Pass-Throughs and State Lines
As is the case in Berkeley, Philadelphia’s soda tax is aimed at distributors, meaning there are various possible outcomes for how the tax burden will be passed along the supply chain. Early studies of the Berkeley tax have shown conflicting results; the National Bureau of Economic Research found that less than half of the price increase was passed along to consumers, while a University of California, Berkeley study found that about 70 percent of the tax was passed through. A U.C. Berkeley media release explained that this variance might be attributed to when, how, and what types of stores were sampled. Soda prices tended to remain lower at chain drugstores, for example, where the tax is more easily absorbed.
There are likely to be similar divisions in Philadelphia, where the bulk of soda is sold at supermarkets, local grocers, beer distributors, and in restaurants. As is the case in Berkeley, many folks here expect to see reports of consumers crossing city lines to avoid whatever portion of the tax that does pass through to the retail level—just as smokers have reportedly done in droves since Philadelphia implemented its cigarette tax in 2014. One employee at Philadelphia’s Moore Beverage says he’s even heard of a New Jersey retailer that has put up signs encouraging Philadelphians to cross the bridge into the Garden State for their soda fixes.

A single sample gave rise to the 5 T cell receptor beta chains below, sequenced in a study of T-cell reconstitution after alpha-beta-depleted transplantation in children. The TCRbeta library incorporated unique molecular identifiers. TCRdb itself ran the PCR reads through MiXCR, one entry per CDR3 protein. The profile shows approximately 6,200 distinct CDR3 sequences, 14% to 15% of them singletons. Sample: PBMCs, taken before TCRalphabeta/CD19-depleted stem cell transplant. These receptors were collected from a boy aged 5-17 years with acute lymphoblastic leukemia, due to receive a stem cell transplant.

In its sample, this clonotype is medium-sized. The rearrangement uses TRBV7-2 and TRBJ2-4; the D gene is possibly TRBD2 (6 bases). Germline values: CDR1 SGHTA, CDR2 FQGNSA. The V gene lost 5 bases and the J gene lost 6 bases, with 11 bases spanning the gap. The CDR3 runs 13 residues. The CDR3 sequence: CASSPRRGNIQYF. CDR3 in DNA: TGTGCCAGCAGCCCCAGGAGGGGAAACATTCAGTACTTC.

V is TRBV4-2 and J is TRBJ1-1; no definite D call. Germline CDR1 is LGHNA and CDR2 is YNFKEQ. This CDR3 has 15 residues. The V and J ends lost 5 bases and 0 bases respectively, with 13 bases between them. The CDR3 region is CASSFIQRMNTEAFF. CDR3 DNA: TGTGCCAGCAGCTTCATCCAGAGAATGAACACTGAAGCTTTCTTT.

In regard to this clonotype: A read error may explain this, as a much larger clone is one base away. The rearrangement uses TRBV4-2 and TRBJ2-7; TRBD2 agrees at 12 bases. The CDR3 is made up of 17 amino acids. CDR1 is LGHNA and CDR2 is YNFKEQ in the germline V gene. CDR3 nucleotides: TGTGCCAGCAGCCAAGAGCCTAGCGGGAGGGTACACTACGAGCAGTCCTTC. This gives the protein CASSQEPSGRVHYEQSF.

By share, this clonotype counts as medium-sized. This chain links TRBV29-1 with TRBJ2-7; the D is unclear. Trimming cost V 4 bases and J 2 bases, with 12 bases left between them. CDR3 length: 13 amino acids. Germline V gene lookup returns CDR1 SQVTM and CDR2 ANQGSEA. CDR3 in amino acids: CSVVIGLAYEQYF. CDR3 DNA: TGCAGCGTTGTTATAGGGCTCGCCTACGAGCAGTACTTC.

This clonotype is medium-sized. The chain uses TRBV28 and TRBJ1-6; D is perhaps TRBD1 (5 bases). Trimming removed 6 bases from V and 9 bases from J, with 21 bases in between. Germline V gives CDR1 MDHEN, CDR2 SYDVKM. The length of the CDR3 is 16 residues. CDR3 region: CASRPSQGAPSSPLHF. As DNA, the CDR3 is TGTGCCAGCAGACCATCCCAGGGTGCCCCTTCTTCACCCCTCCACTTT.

That enticement is likely to draw in plenty of Philadelphians with access to cars or who live on the edges of the city. After all, Pennsylvania’s strict liquor laws already prompt many to buy their booze in New Jersey or even Delaware. “I’ll pop over the bridge to get my gas, get my cigs, get my liquor, and get my soda now,” Bertolino says, adding, “It doesn’t pay to shop in the city.” He says his cigarette sales dropped by 80 percent after the tax was passed, down to one or two cartons sold a week. He expects about the same from soda.
David McCorkle, president and CEO of the Pennsylvania Food Merchants Association (PFMA), argues that a dwindling customer base would jeopardize the supermarkets and grocers that have opened in Philadelphia in the last decade under the Pennsylvania Fresh Food Financing Initiative. “This is not the kind of urban experiment we expected to be participating in,” he says.
Daniel H. Grace, secretary-treasurer of the Teamsters Local 830, believes that the tax “will be devastating” for his members, too. “We stand to lose as many as 2,000 regional jobs among all area Teamsters locals,” he wrote in a statement to Civil Eats. “Furthermore, the tax is slated to go into effect in January, which is traditionally the slowest time of the year for beverage sales, which means our job losses will be felt almost immediately.”